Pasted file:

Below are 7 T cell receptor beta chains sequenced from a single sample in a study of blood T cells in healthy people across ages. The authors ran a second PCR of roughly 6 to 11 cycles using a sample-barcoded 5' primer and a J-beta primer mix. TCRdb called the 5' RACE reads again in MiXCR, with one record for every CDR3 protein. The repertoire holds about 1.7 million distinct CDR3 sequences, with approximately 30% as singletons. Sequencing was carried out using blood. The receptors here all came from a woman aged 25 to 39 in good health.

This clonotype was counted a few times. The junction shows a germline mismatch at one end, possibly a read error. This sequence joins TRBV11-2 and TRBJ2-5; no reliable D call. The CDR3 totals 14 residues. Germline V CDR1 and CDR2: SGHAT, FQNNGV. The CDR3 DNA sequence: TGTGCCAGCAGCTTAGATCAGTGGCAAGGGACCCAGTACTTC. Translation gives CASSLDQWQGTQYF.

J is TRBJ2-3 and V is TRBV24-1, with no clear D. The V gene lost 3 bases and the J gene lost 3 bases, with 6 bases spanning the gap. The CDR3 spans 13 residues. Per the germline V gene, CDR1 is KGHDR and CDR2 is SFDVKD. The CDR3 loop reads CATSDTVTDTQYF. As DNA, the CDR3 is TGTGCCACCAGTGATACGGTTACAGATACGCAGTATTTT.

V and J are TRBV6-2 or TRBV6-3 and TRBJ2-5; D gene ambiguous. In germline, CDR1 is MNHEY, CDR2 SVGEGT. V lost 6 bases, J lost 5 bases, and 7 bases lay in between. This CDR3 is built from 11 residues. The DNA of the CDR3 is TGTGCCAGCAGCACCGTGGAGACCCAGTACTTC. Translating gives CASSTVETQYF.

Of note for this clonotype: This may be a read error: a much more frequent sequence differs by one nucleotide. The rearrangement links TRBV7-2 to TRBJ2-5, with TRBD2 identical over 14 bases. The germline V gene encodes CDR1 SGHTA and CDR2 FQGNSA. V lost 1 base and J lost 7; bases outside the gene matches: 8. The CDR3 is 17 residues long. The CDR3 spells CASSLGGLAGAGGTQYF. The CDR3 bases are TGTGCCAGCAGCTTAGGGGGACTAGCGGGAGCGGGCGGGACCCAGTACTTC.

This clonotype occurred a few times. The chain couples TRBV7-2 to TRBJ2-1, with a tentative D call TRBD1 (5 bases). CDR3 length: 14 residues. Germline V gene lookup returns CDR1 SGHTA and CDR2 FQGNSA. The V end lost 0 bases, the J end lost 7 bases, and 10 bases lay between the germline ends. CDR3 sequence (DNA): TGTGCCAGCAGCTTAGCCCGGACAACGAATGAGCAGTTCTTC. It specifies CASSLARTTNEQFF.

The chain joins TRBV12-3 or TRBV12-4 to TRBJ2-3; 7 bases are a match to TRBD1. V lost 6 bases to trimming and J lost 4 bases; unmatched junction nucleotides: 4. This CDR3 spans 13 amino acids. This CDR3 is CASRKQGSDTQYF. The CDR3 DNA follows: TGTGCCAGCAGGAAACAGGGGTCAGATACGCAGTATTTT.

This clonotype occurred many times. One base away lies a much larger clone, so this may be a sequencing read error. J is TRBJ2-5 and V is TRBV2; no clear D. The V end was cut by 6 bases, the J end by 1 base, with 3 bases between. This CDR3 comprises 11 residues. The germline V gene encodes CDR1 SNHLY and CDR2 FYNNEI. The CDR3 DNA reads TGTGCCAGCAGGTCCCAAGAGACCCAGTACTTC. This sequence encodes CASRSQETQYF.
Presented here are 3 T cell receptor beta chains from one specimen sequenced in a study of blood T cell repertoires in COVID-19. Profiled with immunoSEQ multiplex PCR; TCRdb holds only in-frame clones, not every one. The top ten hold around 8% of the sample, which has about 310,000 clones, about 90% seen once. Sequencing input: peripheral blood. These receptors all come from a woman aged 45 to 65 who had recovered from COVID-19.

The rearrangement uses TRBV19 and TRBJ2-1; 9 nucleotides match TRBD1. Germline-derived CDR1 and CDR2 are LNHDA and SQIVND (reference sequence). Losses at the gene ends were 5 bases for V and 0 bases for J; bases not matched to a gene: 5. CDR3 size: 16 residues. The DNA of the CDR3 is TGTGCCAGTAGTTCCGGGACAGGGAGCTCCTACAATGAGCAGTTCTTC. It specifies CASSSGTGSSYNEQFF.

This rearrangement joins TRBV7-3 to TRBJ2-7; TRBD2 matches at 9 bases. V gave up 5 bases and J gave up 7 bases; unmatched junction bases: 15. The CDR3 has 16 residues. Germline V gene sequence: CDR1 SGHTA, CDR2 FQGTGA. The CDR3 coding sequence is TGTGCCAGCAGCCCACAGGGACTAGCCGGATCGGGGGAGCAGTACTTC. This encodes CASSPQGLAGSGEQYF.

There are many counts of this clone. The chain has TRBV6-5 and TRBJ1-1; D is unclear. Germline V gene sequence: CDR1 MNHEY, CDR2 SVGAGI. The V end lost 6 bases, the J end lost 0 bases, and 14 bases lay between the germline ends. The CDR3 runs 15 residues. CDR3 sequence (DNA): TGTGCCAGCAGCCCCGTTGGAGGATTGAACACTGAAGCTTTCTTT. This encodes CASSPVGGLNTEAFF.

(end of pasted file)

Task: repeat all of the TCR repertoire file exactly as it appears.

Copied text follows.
Below are 7 T cell receptor beta chains sequenced from a single sample in a study of blood T cells in healthy people across ages. The authors ran a second PCR of roughly 6 to 11 cycles using a sample-barcoded 5' primer and a J-beta primer mix. TCRdb called the 5' RACE reads again in MiXCR, with one record for every CDR3 protein. The repertoire holds about 1.7 million distinct CDR3 sequences, with approximately 30% as singletons. Sequencing was carried out using blood. The receptors here all came from a woman aged 25 to 39 in good health.

This clonotype was counted a few times. The junction shows a germline mismatch at one end, possibly a read error. This sequence joins TRBV11-2 and TRBJ2-5; no reliable D call. The CDR3 totals 14 residues. Germline V CDR1 and CDR2: SGHAT, FQNNGV. The CDR3 DNA sequence: TGTGCCAGCAGCTTAGATCAGTGGCAAGGGACCCAGTACTTC. Translation gives CASSLDQWQGTQYF.

J is TRBJ2-3 and V is TRBV24-1, with no clear D. The V gene lost 3 bases and the J gene lost 3 bases, with 6 bases spanning the gap. The CDR3 spans 13 residues. Per the germline V gene, CDR1 is KGHDR and CDR2 is SFDVKD. The CDR3 loop reads CATSDTVTDTQYF. As DNA, the CDR3 is TGTGCCACCAGTGATACGGTTACAGATACGCAGTATTTT.

V and J are TRBV6-2 or TRBV6-3 and TRBJ2-5; D gene ambiguous. In germline, CDR1 is MNHEY, CDR2 SVGEGT. V lost 6 bases, J lost 5 bases, and 7 bases lay in between. This CDR3 is built from 11 residues. The DNA of the CDR3 is TGTGCCAGCAGCACCGTGGAGACCCAGTACTTC. Translating gives CASSTVETQYF.

Of note for this clonotype: This may be a read error: a much more frequent sequence differs by one nucleotide. The rearrangement links TRBV7-2 to TRBJ2-5, with TRBD2 identical over 14 bases. The germline V gene encodes CDR1 SGHTA and CDR2 FQGNSA. V lost 1 base and J lost 7; bases outside the gene matches: 8. The CDR3 is 17 residues long. The CDR3 spells CASSLGGLAGAGGTQYF. The CDR3 bases are TGTGCCAGCAGCTTAGGGGGACTAGCGGGAGCGGGCGGGACCCAGTACTTC.

This clonotype occurred a few times. The chain couples TRBV7-2 to TRBJ2-1, with a tentative D call TRBD1 (5 bases). CDR3 length: 14 residues. Germline V gene lookup returns CDR1 SGHTA and CDR2 FQGNSA. The V end lost 0 bases, the J end lost 7 bases, and 10 bases lay between the germline ends. CDR3 sequence (DNA): TGTGCCAGCAGCTTAGCCCGGACAACGAATGAGCAGTTCTTC. It specifies CASSLARTTNEQFF.

The chain joins TRBV12-3 or TRBV12-4 to TRBJ2-3; 7 bases are a match to TRBD1. V lost 6 bases to trimming and J lost 4 bases; unmatched junction nucleotides: 4. This CDR3 spans 13 amino acids. This CDR3 is CASRKQGSDTQYF. The CDR3 DNA follows: TGTGCCAGCAGGAAACAGGGGTCAGATACGCAGTATTTT.

This clonotype occurred many times. One base away lies a much larger clone, so this may be a sequencing read error. J is TRBJ2-5 and V is TRBV2; no clear D. The V end was cut by 6 bases, the J end by 1 base, with 3 bases between. This CDR3 comprises 11 residues. The germline V gene encodes CDR1 SNHLY and CDR2 FYNNEI. The CDR3 DNA reads TGTGCCAGCAGGTCCCAAGAGACCCAGTACTTC. This sequence encodes CASRSQETQYF.
Presented here are 3 T cell receptor beta chains from one specimen sequenced in a study of blood T cell repertoires in COVID-19. Profiled with immunoSEQ multiplex PCR; TCRdb holds only in-frame clones, not every one. The top ten hold around 8% of the sample, which has about 310,000 clones, about 90% seen once. Sequencing input: peripheral blood. These receptors all come from a woman aged 45 to 65 who had recovered from COVID-19.

The rearrangement uses TRBV19 and TRBJ2-1; 9 nucleotides match TRBD1. Germline-derived CDR1 and CDR2 are LNHDA and SQIVND (reference sequence). Losses at the gene ends were 5 bases for V and 0 bases for J; bases not matched to a gene: 5. CDR3 size: 16 residues. The DNA of the CDR3 is TGTGCCAGTAGTTCCGGGACAGGGAGCTCCTACAATGAGCAGTTCTTC. It specifies CASSSGTGSSYNEQFF.

This rearrangement joins TRBV7-3 to TRBJ2-7; TRBD2 matches at 9 bases. V gave up 5 bases and J gave up 7 bases; unmatched junction bases: 15. The CDR3 has 16 residues. Germline V gene sequence: CDR1 SGHTA, CDR2 FQGTGA. The CDR3 coding sequence is TGTGCCAGCAGCCCACAGGGACTAGCCGGATCGGGGGAGCAGTACTTC. This encodes CASSPQGLAGSGEQYF.

There are many counts of this clone. The chain has TRBV6-5 and TRBJ1-1; D is unclear. Germline V gene sequence: CDR1 MNHEY, CDR2 SVGAGI. The V end lost 6 bases, the J end lost 0 bases, and 14 bases lay between the germline ends. The CDR3 runs 15 residues. CDR3 sequence (DNA): TGTGCCAGCAGCCCCGTTGGAGGATTGAACACTGAAGCTTTCTTT. This encodes CASSPVGGLNTEAFF.